As tech automates, Blinkist keeps its book summary service very human

When I first heard of Blinkist, a service that breaks down recent nonfiction books to easily digestible snippets and audio, I was afraid it would turn out to be some machine-learning-driven auto-summary thing. But in talking to co-founder Niklas Jansen at Blinkist’s headquarters in Berlin, I was pleasantly surprised to learn that the company is still very much people-powered — and in fact, that may be the root of its continuing success.

The basic idea of Blinkist is to take the best of new nonfiction and condense it into pieces just a minute or two long, with entire books summed up in a series of these “blinks” totaling fifteen minutes or so. Titles are added regularly, harvested from best sellers, top ten lists, and user wishlists and suggestions.

So far, so normal. But where Blinkist tries to differentiate is in the quality of these summaries. Anyone can read a book and give you a rundown of each chapter, and there are automated summary services that will do something like that as well. But it takes someone familiar with the field and well-versed in how to communicate that information to do it well.

But wouldn’t it take a huge collection of experts, PhDs, authors, and so on to keep up with the variety of nonfiction being published? Yes it would, and building just such a collection is where Blinkist has put a great deal of its resources.

As a subscription service, it has steady revenues that it can deploy intelligently, maintaining a large network of experts whom it can call on to do the critical work of dissecting a book, picking out its important parts, and writing them up in a compelling way. But these summaries aren’t intended to be comprehensive — that’s why they’re called summaries.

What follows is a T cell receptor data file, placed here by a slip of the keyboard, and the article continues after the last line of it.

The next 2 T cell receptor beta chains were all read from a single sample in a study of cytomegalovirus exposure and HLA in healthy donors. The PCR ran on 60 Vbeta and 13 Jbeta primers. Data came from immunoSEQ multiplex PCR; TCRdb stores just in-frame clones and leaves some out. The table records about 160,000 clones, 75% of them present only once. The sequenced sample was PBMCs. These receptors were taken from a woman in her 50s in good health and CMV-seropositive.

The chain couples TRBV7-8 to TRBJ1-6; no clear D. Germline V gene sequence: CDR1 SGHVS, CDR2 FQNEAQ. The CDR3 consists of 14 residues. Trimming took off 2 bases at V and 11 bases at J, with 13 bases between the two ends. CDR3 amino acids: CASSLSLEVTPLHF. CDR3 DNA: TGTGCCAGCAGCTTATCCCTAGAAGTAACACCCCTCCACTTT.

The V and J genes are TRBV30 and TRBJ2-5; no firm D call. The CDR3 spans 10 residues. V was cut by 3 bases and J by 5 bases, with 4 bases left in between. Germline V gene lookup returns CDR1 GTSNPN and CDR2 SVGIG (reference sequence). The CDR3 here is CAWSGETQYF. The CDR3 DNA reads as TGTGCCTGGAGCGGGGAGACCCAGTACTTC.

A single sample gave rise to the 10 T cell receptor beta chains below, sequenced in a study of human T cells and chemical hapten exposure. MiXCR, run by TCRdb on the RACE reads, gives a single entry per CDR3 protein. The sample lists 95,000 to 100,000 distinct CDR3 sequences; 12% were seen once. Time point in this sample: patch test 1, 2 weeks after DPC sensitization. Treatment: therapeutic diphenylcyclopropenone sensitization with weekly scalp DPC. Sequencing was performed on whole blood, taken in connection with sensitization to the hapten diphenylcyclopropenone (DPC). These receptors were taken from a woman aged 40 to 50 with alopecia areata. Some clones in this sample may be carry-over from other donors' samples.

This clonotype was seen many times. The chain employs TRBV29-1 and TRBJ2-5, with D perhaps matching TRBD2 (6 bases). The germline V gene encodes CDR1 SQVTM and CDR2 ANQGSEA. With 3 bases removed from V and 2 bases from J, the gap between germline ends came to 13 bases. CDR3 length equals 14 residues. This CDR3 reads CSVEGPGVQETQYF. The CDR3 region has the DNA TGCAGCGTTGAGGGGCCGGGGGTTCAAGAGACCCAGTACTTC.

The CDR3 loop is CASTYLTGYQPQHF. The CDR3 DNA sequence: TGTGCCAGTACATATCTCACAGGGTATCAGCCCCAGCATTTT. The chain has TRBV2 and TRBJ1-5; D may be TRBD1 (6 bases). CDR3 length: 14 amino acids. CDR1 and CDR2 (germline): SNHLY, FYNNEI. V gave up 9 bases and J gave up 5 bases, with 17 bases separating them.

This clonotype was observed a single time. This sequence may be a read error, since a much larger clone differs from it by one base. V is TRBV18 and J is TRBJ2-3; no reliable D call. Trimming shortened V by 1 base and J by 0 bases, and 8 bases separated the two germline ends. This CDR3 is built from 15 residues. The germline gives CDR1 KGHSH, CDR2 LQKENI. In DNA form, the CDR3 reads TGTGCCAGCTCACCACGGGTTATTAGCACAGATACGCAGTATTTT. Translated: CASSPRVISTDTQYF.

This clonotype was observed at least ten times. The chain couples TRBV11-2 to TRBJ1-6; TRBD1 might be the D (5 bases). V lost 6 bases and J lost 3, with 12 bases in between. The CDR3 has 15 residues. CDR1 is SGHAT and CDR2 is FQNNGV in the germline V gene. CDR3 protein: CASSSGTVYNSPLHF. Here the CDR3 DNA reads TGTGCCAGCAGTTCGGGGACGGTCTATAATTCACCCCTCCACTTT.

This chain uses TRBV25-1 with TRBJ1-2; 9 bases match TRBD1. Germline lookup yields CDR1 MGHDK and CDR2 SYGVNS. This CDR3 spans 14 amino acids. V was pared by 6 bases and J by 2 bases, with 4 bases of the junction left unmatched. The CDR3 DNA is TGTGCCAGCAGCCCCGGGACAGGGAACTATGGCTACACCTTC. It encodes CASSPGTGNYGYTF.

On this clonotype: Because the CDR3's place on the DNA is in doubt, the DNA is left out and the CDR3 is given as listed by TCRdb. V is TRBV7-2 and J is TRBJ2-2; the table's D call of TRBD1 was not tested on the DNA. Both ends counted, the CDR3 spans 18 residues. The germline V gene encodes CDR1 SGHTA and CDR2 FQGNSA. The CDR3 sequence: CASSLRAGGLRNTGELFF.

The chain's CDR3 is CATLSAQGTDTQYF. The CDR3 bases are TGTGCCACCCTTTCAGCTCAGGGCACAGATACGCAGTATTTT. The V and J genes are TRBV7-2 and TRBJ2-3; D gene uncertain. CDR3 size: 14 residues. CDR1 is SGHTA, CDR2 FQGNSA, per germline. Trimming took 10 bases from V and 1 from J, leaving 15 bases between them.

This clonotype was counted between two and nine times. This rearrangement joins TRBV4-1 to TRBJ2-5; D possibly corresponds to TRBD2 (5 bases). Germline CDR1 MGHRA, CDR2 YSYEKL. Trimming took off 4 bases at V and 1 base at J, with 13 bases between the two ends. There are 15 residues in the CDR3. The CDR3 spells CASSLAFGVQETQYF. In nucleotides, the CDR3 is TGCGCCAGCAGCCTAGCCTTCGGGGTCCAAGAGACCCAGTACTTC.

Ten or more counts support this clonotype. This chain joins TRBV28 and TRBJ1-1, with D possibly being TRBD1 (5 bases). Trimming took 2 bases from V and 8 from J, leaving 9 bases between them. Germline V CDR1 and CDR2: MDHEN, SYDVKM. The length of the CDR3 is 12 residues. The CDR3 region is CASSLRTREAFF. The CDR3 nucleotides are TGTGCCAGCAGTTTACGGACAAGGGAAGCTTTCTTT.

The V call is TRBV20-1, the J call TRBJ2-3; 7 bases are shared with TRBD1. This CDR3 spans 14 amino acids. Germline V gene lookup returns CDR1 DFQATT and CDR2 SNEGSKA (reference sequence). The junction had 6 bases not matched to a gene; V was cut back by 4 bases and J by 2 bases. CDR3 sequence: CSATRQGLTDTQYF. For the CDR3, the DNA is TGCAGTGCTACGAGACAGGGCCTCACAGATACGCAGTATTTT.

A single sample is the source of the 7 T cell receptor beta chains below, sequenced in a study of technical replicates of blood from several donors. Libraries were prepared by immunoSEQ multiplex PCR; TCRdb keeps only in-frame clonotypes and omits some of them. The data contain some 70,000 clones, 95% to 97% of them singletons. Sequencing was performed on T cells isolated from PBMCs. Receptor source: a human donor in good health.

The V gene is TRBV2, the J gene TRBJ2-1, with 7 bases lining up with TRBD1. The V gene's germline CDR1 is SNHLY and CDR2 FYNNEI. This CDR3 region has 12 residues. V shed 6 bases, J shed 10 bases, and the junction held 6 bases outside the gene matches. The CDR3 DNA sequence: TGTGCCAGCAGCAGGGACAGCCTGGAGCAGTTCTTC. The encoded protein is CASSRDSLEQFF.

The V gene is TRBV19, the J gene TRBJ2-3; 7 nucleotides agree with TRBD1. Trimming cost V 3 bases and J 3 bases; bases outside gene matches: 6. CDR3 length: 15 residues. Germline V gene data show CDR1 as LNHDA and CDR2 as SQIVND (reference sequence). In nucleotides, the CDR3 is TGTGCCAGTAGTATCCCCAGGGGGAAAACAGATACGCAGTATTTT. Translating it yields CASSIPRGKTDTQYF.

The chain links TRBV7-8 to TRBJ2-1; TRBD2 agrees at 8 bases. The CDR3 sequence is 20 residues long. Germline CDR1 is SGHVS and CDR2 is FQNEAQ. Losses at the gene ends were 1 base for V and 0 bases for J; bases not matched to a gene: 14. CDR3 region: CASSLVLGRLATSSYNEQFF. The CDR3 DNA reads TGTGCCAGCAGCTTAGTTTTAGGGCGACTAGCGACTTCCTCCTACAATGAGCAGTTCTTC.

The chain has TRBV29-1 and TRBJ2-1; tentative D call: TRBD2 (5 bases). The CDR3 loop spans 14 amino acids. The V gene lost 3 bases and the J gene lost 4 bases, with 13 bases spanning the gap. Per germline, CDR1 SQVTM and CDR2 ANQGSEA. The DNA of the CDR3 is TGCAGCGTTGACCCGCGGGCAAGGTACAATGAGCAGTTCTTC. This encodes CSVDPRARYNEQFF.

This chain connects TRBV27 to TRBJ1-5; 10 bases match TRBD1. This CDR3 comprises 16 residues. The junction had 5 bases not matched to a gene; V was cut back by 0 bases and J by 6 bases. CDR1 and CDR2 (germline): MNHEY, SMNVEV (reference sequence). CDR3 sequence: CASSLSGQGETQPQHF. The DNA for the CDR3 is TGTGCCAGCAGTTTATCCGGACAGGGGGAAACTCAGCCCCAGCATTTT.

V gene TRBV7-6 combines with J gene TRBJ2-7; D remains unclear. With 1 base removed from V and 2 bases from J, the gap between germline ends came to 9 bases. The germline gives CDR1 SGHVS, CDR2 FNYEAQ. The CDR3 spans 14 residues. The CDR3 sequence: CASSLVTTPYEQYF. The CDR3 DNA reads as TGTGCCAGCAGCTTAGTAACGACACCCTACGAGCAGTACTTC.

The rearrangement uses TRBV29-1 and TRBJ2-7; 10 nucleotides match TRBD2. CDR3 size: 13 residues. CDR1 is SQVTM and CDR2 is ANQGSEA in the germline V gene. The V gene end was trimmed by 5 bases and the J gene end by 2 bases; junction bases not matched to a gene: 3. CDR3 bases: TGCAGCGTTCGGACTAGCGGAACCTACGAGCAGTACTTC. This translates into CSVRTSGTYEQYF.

“What’s important is that Blinkist is not intended to replace the book,” Jansen said. “We think of Blinkist as the bridge between no book and the book. There’s always a case why you should go on and buy the full book afterwards.” (And of course a link is provided.)

I was afraid, going in, that I would find out that Blinkist also did this for fiction, which I feel would defeat the point of reading it. After all, the idea in fiction is not to learn some core ideas and see them demonstrated or evidenced, but to experience a story — and the pacing, language, and dialogue are critical to that. Fortunately, Blinkist understands this as well, and that is the very reason the team has not attempted it. Nonfiction is just a much more logical choice.

I must admit here that I don’t read a lot of modern nonfiction — none, really. But that doesn’t mean none of these books sound interesting to me. Blinkist seems to cater to types like myself: readers with more curiosity than time.

It’s reassuring to see a modern startup relying so heavily on the human element. Blinkist costs $50 a year to start, which sure isn’t free, but you could think of it like a “feed the humanities PhDs” fund.

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